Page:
The transcripts of the official inquiry into the culture, practices and ethics of the press. More…

  • Two points. First of all, as you know, the Dowlers are on the list of witnesses who will be giving evidence in the first week or second week of the Inquiry. Their witness statements aren't available, and we don't know what criticisms they may make, if any, of the Surrey Police.

  • The second point, and the broader point: how much detail are we going to go in part one of the Inquiry? I deal with this in my written submissions starting at paragraph 28.

  • Maybe the heart of the matter is to be found in paragraph 32. It's the difference really between a microscopic approach, which would plainly be mandated by the part two terms of reference, and what we might call the macroscopic approach, which no doubt you will be adopting for part one purposes.

  • I have nothing to add orally to paragraphs 28 and following of my written submissions, but I draw attention to them. They are there in the public domain.

  • All right. Thank you very much indeed.

    I have received other applications for core participant status. They come under slightly different headings. There has been an application by the National Union of Journalists, and there have been applications, one of which I have previously granted, but will formally grant, from the two other media groups. That is to say, the Telegraph and Trinity Mirror, not, as I understand it, the Independent.

    I don't think I need trouble any of the persons who make those applications to do so more formally. It's impossible to distinguish between Trinity Mirror and the Telegraph on the one hand and those whom I've granted core participant status representing publishers on the other, or editors, on the other. I do see the National Union of Journalists as having a different window on the subject matter of part one of this Inquiry. I shall deal with all those by granting them, but I shall reduce my reasons into writing so that it's clear for everybody to see.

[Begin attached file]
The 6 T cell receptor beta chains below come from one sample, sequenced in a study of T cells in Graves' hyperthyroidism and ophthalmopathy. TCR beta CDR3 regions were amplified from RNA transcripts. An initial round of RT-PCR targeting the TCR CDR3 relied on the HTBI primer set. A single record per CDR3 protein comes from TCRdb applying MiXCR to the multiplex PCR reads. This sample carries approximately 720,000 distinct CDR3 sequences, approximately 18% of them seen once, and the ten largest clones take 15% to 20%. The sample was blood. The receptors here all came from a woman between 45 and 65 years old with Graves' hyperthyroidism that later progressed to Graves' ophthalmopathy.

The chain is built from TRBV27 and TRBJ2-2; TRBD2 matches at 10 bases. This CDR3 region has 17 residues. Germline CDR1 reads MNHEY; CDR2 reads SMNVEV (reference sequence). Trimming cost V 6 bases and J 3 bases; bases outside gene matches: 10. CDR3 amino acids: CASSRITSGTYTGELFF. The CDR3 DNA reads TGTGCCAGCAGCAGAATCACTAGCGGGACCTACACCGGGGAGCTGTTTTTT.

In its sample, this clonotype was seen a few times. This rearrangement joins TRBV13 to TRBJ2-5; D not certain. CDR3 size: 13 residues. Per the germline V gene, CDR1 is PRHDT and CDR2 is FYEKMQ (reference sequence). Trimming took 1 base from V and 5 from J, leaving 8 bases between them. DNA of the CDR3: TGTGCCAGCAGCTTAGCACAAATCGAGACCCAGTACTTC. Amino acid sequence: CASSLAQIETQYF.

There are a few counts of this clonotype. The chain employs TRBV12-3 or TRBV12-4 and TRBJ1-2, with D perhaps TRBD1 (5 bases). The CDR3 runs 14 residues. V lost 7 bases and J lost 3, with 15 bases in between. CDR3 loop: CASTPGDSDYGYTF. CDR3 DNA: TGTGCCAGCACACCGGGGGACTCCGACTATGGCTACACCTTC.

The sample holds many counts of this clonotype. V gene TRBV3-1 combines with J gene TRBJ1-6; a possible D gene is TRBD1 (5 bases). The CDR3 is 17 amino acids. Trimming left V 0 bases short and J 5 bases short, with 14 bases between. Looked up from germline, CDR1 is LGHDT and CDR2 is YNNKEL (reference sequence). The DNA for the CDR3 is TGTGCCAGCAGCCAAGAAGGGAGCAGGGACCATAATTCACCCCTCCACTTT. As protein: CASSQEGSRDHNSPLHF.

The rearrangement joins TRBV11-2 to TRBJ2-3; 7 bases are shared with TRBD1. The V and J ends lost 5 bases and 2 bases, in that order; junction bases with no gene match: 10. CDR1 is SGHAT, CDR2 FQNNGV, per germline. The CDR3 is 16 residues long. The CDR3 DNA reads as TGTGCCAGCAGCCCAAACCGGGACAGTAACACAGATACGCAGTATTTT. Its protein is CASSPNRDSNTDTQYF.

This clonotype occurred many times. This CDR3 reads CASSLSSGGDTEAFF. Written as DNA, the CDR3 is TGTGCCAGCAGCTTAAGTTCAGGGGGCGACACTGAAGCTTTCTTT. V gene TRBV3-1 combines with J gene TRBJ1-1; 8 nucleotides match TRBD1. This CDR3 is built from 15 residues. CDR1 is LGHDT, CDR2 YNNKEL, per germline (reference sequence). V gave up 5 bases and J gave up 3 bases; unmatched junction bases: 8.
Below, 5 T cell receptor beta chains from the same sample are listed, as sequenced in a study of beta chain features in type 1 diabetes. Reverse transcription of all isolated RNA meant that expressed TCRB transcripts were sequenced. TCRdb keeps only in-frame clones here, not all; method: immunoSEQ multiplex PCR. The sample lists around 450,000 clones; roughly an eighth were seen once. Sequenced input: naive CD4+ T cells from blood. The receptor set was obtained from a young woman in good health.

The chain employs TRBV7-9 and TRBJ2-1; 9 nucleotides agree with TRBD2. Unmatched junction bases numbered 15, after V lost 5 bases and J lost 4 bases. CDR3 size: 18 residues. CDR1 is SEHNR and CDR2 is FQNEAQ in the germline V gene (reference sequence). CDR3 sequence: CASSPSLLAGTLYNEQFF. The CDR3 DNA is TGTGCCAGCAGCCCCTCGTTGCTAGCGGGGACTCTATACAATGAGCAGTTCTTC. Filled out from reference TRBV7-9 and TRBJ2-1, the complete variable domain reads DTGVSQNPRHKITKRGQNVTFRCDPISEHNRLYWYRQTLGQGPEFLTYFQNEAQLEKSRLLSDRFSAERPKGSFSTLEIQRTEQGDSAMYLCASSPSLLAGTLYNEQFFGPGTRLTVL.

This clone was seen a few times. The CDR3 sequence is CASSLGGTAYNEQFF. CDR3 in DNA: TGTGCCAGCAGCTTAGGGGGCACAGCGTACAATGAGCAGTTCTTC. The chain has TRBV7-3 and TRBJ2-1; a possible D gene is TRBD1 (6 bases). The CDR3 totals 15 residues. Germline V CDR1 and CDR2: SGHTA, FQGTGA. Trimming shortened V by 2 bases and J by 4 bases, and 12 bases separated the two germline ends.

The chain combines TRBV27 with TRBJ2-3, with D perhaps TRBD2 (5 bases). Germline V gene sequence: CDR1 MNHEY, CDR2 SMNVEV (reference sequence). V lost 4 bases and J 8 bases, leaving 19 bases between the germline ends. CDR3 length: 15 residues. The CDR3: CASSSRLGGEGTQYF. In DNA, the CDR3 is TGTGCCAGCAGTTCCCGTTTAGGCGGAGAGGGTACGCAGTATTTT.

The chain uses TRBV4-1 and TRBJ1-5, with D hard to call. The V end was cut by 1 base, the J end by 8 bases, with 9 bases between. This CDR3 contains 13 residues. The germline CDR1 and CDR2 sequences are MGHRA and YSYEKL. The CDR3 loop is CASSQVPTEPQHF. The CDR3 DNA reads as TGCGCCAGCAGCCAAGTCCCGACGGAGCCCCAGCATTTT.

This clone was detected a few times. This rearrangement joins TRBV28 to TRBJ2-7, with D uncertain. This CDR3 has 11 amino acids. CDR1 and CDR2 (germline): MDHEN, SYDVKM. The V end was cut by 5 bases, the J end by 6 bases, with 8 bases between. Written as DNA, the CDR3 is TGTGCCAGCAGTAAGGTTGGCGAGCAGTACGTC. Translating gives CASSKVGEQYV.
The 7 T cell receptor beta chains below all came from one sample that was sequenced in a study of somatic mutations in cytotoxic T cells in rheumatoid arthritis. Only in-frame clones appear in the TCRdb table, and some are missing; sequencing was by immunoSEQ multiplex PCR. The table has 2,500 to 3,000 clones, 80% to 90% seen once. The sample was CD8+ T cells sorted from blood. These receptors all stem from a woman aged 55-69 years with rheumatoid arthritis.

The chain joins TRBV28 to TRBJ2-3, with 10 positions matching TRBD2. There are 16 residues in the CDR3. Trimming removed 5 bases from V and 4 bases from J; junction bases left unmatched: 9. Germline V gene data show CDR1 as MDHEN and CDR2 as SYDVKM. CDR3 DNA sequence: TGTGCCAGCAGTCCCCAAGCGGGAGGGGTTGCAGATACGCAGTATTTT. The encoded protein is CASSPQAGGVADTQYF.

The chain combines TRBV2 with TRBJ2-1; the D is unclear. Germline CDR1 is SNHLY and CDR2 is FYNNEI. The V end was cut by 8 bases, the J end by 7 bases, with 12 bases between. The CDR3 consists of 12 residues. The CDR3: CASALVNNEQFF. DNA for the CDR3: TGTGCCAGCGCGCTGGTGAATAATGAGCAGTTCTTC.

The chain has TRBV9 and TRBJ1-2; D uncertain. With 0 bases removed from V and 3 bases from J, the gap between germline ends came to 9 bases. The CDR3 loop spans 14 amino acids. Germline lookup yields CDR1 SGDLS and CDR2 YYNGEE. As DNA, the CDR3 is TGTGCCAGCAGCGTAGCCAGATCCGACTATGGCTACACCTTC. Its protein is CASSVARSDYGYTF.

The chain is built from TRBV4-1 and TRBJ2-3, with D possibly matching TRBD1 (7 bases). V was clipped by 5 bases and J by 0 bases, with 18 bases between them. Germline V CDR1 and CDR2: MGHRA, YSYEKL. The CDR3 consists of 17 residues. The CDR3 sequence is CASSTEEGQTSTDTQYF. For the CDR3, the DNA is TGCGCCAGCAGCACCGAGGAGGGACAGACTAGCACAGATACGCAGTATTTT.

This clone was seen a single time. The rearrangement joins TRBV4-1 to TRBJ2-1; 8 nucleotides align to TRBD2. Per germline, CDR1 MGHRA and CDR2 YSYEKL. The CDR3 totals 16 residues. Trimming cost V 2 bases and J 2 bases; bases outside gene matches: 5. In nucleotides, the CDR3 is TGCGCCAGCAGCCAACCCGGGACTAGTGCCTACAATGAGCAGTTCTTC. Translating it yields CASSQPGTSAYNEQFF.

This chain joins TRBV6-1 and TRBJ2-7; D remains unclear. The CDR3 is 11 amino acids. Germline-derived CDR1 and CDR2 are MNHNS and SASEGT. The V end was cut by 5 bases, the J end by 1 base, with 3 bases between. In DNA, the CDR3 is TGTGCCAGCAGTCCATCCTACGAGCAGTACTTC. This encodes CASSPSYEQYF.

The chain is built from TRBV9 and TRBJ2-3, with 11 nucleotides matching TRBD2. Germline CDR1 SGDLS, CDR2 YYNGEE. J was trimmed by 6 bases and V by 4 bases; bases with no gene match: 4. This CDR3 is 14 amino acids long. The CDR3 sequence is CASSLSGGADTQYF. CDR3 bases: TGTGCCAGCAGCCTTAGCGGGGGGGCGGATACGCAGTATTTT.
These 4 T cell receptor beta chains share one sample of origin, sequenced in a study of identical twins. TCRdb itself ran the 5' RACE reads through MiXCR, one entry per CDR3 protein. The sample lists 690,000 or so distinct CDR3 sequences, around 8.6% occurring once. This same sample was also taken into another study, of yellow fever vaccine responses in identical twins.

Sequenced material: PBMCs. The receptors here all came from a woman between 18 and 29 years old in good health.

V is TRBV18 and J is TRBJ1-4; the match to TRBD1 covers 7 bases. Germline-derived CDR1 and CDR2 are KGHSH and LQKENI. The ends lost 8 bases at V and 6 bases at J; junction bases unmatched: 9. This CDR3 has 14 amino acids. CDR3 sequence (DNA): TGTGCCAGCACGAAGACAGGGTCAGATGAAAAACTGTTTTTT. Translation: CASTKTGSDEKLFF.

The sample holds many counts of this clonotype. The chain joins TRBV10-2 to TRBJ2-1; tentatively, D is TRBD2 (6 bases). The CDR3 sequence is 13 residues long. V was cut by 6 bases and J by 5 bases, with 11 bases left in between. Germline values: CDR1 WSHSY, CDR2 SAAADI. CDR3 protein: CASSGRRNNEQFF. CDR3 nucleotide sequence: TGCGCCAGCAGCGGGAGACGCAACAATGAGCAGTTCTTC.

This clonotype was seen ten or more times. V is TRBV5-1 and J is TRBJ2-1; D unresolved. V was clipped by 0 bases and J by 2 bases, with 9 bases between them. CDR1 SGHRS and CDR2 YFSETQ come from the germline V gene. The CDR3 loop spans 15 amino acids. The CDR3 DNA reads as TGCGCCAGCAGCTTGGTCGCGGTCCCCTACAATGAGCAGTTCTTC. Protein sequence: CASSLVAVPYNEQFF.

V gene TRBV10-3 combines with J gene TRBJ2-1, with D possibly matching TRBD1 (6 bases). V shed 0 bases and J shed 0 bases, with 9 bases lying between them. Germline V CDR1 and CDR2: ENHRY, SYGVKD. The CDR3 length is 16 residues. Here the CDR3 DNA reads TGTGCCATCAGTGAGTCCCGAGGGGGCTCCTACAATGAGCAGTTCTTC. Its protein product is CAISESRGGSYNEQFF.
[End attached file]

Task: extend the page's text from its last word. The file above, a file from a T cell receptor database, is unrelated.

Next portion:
I shall look at the material that Mr Beggs has produced and has asked me to before making a decision about Surrey Police.

    I shall also add a comment about the role that core participants have and the role that they don't have in connection with the Inquiry. I have said that there is no bright line, and that might have been slightly misunderstood because I don't intend that those who might be affected, but who are not core participants will necessarily be given the chance to make representations at every occasion that issues arise it for me to make a decision. I will decide whether in my discretion to allow submissions on a case-by-case basis, and it may be that submissions in writing will be sufficient. But other than that, I don't think it's necessary to go.

    Does anybody else want to say anything else on the subject of core participant status?

    Thank you.

    Mr Beggs, you're very welcome to stay. If you wish to, and listen to the other not unimportant issues, one of which concerns the extent to which the Inquiry can use material that is presently being looked at by the police in connection with their investigation, but if you don't want to, it won't in any sense be considered discourteous.

  • Right. I think that we will now move on to the submissions made on behalf of the Metropolitan Police from the Crown Prosecution Service.

    I wonder whether -- and I'm open to suggestions -- it's not sensible to start that with Mr Garnham rather than Mr Jay, but I think that's probably easiest, and then I'll hear Mr Jay at the end.

  • Thank you very much for the document that, as it were, put it all together in one place. I hope everybody has had the chance to read them, because it struck me that if I asked -- I mean, the reason I suggested that you should start is that Mr Jay would then feel inevitably necessary to go into what you've said, and whereas we can take what you've said as read and then get into the detail more quickly with you and then we'll work out where we are.